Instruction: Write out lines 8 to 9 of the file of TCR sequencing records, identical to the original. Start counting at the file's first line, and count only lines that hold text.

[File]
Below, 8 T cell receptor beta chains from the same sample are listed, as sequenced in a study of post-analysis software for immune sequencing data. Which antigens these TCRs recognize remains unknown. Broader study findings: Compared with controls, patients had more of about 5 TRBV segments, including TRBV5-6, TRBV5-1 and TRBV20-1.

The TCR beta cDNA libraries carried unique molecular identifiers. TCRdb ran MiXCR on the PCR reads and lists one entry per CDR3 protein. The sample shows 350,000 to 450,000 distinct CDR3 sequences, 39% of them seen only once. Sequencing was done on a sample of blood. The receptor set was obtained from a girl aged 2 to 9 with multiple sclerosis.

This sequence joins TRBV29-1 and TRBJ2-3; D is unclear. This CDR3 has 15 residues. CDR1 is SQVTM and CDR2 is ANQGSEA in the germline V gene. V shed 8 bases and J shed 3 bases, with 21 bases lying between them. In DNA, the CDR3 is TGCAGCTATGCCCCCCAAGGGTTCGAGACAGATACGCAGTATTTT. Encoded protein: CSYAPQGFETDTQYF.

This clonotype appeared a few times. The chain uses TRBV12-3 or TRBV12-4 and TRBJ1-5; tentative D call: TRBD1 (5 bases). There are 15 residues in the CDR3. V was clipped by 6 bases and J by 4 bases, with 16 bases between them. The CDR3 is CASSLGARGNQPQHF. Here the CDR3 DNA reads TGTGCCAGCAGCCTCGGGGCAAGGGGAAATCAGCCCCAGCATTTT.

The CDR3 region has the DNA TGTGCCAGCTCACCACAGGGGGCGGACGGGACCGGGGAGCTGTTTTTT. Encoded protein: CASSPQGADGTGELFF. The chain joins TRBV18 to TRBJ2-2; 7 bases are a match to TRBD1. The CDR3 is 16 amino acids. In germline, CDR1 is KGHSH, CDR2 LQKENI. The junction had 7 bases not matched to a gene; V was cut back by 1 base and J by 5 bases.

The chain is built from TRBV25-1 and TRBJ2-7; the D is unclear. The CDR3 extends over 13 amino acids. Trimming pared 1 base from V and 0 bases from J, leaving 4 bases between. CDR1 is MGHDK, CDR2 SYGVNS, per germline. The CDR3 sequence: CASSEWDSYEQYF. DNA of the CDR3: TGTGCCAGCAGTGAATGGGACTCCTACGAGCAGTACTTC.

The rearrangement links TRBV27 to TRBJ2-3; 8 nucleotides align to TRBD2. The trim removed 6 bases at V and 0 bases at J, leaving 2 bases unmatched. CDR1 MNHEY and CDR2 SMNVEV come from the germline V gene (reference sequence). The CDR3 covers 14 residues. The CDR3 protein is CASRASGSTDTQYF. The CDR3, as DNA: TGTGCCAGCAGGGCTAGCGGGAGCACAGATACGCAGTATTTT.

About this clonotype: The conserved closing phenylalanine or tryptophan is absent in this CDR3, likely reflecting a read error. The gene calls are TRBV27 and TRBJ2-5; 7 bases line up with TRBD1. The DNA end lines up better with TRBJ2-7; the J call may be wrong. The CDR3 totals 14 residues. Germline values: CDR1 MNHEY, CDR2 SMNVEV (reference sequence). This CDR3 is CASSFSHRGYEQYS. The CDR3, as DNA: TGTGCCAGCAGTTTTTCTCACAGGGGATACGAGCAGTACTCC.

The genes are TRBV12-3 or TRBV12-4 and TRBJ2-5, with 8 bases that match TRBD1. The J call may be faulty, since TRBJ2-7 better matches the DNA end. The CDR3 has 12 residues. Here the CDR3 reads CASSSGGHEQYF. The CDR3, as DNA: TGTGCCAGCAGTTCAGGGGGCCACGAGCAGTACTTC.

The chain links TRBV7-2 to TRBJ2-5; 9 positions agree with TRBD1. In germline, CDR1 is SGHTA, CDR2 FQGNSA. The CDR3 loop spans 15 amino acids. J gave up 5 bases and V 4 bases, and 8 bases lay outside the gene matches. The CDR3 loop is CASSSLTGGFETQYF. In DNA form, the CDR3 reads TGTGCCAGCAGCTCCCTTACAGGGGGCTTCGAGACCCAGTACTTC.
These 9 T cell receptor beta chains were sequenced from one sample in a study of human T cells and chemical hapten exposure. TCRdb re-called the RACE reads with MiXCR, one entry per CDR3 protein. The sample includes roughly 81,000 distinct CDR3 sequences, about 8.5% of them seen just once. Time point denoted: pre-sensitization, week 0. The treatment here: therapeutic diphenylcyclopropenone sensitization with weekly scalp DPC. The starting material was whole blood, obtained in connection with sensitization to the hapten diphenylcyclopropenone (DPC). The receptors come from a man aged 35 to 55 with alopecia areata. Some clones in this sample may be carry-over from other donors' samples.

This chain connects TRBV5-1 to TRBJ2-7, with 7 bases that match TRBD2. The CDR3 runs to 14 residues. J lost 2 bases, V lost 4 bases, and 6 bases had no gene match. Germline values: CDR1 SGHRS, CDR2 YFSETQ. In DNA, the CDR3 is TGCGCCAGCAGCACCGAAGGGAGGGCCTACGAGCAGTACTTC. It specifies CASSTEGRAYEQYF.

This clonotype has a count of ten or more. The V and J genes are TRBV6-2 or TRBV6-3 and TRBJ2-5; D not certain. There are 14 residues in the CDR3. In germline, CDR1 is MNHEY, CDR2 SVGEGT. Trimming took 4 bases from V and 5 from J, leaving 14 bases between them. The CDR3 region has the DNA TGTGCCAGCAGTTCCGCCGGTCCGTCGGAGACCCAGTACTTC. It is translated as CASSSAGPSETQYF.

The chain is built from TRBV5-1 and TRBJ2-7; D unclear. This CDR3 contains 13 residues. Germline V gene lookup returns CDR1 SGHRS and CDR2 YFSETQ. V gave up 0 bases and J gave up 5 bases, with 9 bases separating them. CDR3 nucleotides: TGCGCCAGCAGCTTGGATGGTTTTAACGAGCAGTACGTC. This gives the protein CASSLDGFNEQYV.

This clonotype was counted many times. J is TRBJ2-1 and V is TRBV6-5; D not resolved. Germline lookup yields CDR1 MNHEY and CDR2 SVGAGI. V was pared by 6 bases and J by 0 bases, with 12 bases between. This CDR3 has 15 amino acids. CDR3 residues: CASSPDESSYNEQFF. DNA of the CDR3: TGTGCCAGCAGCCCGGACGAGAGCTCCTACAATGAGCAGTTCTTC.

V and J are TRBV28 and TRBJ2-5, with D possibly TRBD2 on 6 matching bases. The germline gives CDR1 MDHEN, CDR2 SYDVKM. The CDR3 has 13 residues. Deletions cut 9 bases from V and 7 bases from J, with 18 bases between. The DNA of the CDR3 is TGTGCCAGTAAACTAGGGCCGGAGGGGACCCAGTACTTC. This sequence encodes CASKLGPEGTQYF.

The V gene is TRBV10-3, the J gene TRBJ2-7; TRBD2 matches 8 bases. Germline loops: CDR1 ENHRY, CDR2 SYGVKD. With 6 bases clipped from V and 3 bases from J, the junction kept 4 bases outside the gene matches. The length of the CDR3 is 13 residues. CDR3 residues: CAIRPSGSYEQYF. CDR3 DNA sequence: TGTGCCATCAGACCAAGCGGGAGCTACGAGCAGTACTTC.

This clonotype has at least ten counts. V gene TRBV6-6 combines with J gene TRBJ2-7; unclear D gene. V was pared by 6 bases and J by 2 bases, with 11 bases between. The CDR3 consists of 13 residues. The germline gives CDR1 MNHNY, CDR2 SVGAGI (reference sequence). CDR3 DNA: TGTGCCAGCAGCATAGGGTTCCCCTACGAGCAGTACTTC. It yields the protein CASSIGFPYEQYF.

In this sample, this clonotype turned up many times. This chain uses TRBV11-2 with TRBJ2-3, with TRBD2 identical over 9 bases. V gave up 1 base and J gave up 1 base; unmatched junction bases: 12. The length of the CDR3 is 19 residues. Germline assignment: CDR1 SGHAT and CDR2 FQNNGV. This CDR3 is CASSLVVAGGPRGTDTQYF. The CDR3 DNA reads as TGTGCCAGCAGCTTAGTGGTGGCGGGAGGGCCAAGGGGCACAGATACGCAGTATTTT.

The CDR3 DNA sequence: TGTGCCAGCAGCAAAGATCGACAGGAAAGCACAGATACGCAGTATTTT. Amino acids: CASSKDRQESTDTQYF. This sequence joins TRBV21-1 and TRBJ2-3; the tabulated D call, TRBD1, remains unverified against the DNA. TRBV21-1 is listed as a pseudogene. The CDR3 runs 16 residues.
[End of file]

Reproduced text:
About this clonotype: The conserved closing phenylalanine or tryptophan is absent in this CDR3, likely reflecting a read error. The gene calls are TRBV27 and TRBJ2-5; 7 bases line up with TRBD1. The DNA end lines up better with TRBJ2-7; the J call may be wrong. The CDR3 totals 14 residues. Germline values: CDR1 MNHEY, CDR2 SMNVEV (reference sequence). This CDR3 is CASSFSHRGYEQYS. The CDR3, as DNA: TGTGCCAGCAGTTTTTCTCACAGGGGATACGAGCAGTACTCC.

The genes are TRBV12-3 or TRBV12-4 and TRBJ2-5, with 8 bases that match TRBD1. The J call may be faulty, since TRBJ2-7 better matches the DNA end. The CDR3 has 12 residues. Here the CDR3 reads CASSSGGHEQYF. The CDR3, as DNA: TGTGCCAGCAGTTCAGGGGGCCACGAGCAGTACTTC.